(Bloomberg) -- LG Energy Solution Ltd. shares fell in Seoul trading on concern the company may have to hand over a bigger slice of US tax credits that have helped boost profit to battery partner General Motors Co.

The stock fell as much as 5.6% in early trading Friday after the Korea Economic Daily reported that GM asked LG to hand over up to 85% of the tax benefits, even though their Ultium Cells LLC venture is owned 50-50. 

LG Energy is negotiating with the US automaker over how the tax benefits are shared, and no decision has been made, the company said in a text message. 

Since the first quarter, LG has reflected the credits in operating profit, totaling about 427 billion won ($328 million) so far this year. 

Read more: LG Energy Profit Beats Estimates Thanks to Bumper US Tax Credit 

The joint venture is currently building two plants in Tennessee and Michigan. Its first plant, in Ohio, is operating with an annual production capacity of 40 gigawatt-hours. The so-called Advanced Manufacturing Production Credit under the US Inflation Reduction Act grants domestic battery manufacturers a tax credit of $35/kWh for battery cells and an additional $10/kWh for battery modules manufactured and sold in the US from 2023.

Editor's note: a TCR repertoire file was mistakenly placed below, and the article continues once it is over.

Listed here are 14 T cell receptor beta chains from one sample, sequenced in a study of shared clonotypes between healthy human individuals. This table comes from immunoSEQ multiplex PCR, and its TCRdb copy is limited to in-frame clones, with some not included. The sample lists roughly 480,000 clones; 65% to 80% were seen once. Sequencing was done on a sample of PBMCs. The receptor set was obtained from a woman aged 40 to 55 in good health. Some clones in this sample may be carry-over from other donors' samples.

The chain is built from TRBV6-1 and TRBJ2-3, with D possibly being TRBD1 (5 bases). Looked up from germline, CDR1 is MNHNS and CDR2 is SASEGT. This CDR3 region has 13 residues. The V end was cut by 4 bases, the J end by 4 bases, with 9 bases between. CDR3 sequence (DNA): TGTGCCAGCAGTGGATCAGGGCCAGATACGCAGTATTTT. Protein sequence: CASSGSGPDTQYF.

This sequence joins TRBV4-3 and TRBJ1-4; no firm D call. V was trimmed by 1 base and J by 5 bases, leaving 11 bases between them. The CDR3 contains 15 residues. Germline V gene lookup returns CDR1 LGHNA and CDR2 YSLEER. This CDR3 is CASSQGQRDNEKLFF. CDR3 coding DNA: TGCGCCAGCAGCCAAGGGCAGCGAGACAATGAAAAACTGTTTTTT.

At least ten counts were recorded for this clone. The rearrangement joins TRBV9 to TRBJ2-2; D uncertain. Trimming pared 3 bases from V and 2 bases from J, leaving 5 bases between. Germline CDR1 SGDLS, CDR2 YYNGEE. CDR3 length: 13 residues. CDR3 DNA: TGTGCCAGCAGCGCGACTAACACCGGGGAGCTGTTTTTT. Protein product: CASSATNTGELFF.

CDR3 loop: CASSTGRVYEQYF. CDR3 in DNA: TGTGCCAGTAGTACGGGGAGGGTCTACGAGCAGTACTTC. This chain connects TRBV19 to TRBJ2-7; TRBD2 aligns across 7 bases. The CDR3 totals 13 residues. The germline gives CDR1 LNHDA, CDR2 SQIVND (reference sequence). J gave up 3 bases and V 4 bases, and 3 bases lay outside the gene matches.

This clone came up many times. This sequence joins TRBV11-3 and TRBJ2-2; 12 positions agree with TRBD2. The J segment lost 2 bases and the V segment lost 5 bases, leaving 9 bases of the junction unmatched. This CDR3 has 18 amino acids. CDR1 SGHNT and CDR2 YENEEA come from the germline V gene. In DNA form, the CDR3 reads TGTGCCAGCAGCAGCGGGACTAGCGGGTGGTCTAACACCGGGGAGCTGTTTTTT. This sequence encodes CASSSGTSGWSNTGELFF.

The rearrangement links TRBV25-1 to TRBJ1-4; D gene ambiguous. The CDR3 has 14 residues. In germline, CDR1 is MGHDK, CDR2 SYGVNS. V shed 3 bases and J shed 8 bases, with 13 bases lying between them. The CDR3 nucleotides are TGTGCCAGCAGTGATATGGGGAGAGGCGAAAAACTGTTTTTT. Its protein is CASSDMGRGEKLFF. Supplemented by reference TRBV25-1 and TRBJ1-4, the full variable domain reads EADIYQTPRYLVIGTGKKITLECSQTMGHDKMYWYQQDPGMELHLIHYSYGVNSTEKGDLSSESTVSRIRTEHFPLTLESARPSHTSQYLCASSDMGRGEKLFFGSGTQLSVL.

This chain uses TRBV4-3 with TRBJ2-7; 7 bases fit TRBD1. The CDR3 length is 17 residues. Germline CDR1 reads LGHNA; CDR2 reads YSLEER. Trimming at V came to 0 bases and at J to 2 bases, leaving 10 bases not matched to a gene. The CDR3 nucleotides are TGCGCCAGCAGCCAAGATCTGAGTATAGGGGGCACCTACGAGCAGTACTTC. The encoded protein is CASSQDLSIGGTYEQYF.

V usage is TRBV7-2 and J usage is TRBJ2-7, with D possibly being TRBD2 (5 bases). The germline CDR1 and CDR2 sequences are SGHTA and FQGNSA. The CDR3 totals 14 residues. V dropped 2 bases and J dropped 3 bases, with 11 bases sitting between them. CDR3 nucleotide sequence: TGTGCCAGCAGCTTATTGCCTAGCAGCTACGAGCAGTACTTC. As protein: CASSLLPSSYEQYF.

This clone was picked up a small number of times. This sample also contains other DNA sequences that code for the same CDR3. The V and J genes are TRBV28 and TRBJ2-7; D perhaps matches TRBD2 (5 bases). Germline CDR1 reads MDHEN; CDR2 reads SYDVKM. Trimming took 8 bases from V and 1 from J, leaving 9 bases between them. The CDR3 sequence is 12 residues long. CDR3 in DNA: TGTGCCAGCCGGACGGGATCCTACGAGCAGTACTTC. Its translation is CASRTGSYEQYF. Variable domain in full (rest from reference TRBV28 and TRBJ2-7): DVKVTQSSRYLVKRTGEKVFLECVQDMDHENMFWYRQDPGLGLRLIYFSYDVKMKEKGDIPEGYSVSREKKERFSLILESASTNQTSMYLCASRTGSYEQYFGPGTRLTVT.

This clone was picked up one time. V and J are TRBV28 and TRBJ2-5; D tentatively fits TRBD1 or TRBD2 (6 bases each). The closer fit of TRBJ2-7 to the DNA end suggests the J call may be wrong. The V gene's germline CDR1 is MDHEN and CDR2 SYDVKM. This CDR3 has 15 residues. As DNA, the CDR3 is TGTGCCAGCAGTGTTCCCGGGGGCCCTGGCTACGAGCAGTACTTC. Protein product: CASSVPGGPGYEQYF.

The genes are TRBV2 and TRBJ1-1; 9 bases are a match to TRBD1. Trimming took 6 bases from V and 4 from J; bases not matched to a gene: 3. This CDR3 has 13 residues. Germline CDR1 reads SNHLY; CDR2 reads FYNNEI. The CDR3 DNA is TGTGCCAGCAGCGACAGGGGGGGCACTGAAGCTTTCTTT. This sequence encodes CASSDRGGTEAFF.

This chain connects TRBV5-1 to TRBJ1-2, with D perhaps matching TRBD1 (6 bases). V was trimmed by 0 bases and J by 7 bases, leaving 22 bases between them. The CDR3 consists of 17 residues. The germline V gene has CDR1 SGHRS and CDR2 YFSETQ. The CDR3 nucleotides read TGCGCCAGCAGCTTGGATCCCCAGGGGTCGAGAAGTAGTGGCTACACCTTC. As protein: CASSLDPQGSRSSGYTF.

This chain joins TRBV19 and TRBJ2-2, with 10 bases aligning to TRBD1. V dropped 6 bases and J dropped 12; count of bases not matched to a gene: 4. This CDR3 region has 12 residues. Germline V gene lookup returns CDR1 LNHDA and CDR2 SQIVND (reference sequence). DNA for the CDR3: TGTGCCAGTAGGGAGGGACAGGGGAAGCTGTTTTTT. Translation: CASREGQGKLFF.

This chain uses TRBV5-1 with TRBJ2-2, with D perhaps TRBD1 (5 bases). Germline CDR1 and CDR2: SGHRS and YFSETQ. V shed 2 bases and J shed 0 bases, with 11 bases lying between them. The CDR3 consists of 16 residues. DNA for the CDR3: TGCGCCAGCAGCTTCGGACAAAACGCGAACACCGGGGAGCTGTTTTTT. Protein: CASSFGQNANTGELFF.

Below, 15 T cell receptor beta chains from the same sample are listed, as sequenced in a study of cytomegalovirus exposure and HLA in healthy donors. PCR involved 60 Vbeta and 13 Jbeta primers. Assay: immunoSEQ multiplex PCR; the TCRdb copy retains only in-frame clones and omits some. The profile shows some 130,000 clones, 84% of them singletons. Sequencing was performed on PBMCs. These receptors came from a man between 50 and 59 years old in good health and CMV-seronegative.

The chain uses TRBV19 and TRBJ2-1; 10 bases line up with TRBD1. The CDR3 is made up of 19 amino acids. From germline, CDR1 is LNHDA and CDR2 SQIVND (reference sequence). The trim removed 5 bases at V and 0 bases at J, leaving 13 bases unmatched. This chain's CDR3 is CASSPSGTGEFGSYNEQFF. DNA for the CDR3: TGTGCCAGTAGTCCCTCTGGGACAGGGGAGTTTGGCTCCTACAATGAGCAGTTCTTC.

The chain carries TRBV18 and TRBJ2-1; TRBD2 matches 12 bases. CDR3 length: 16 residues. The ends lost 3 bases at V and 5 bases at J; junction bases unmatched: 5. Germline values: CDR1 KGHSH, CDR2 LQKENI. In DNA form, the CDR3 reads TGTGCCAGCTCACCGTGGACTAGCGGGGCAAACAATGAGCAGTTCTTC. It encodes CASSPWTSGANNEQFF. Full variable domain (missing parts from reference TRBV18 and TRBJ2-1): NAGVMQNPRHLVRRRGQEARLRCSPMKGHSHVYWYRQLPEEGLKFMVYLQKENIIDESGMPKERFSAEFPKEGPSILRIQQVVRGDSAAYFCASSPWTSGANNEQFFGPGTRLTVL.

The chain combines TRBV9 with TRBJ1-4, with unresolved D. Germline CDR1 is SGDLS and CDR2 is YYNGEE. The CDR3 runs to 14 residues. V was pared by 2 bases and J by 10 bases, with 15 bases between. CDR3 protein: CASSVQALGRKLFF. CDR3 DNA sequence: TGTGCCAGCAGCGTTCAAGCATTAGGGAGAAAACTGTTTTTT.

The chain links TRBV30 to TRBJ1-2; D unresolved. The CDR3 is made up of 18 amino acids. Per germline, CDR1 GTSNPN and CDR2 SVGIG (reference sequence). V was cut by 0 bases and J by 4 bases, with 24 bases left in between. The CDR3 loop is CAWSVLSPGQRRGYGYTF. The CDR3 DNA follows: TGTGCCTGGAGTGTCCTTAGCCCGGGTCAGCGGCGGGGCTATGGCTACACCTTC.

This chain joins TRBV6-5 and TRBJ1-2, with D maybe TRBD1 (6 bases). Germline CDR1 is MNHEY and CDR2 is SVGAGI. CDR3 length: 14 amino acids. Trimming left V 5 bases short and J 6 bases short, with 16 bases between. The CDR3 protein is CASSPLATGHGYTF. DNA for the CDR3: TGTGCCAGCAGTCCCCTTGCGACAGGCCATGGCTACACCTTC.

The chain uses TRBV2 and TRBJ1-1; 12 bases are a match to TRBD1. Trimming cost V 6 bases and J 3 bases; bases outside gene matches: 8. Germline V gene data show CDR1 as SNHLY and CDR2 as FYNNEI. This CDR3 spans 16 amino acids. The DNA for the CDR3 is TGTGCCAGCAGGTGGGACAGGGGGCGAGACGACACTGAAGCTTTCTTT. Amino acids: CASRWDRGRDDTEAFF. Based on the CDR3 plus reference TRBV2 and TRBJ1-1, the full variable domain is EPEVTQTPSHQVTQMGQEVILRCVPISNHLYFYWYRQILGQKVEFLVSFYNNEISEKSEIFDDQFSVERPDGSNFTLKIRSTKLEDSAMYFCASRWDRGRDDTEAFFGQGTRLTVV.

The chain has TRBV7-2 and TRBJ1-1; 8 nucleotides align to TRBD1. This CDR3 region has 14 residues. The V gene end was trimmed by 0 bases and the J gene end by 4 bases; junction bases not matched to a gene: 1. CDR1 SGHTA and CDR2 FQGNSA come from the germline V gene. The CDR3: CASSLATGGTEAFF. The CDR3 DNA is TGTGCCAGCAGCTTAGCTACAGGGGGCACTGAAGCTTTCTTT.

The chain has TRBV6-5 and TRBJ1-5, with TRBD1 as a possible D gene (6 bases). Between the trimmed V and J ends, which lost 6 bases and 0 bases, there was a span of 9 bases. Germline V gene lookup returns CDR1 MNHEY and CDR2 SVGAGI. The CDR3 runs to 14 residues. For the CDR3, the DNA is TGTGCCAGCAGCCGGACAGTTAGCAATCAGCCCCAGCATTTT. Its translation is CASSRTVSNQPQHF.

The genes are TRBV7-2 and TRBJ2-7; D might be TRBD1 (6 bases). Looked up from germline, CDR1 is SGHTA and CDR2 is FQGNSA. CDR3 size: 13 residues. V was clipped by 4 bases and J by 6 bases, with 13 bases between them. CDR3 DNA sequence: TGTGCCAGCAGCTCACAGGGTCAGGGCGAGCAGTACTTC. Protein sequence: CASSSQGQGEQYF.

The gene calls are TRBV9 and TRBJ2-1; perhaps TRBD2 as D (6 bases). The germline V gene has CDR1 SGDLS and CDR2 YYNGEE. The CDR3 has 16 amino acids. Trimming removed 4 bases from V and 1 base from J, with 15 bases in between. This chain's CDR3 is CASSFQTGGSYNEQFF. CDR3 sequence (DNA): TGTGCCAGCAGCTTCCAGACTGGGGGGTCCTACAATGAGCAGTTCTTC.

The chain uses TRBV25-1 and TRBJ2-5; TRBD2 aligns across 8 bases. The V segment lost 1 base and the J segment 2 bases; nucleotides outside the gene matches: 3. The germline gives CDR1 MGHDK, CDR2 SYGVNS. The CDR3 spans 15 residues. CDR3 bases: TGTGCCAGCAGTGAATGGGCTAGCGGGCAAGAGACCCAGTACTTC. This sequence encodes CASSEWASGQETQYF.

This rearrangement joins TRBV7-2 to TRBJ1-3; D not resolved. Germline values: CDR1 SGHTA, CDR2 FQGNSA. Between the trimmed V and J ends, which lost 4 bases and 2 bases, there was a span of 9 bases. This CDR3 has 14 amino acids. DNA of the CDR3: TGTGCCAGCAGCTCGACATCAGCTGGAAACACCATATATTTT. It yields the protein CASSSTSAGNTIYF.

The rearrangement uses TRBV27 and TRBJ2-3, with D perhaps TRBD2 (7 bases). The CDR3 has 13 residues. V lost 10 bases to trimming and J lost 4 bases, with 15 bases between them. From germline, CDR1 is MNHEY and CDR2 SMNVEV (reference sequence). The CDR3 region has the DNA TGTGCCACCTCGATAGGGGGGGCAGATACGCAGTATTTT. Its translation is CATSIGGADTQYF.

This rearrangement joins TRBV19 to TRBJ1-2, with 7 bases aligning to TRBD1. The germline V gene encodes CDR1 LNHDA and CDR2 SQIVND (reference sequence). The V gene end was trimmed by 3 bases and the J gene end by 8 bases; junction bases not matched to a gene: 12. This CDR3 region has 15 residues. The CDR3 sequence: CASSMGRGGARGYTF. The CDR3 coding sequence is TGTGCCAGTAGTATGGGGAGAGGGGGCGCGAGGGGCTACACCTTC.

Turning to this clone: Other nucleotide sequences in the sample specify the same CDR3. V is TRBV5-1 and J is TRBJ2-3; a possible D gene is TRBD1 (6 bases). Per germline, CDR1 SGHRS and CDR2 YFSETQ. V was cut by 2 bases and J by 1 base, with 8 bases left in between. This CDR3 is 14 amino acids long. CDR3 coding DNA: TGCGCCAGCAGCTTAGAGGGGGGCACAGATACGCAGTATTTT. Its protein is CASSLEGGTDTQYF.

“If the news is true, then it could indicate bargaining power is shifting in favor of auto OEMs versus battery makers,” Morgan Stanley analysts, led by Young Suk Shin, wrote in a note. “We believe any negotiations with GM and where both parties settle will be critical as this may serve as a baseline for all Korean battery JV projects in North America.” 

LG is also building battery plants in US with Honda Motor Co. and Hyundai Motor Co. through joint ventures. Rival battery maker Samsung SDI Co. is also building plants through a venture with Stellantis NV and SK On Co. has ventures with Ford Motor Co. and Hyundai. 

--With assistance from Shinhye Kang.

(Adds comment from Morgan Stanley in second-last paragraph.)

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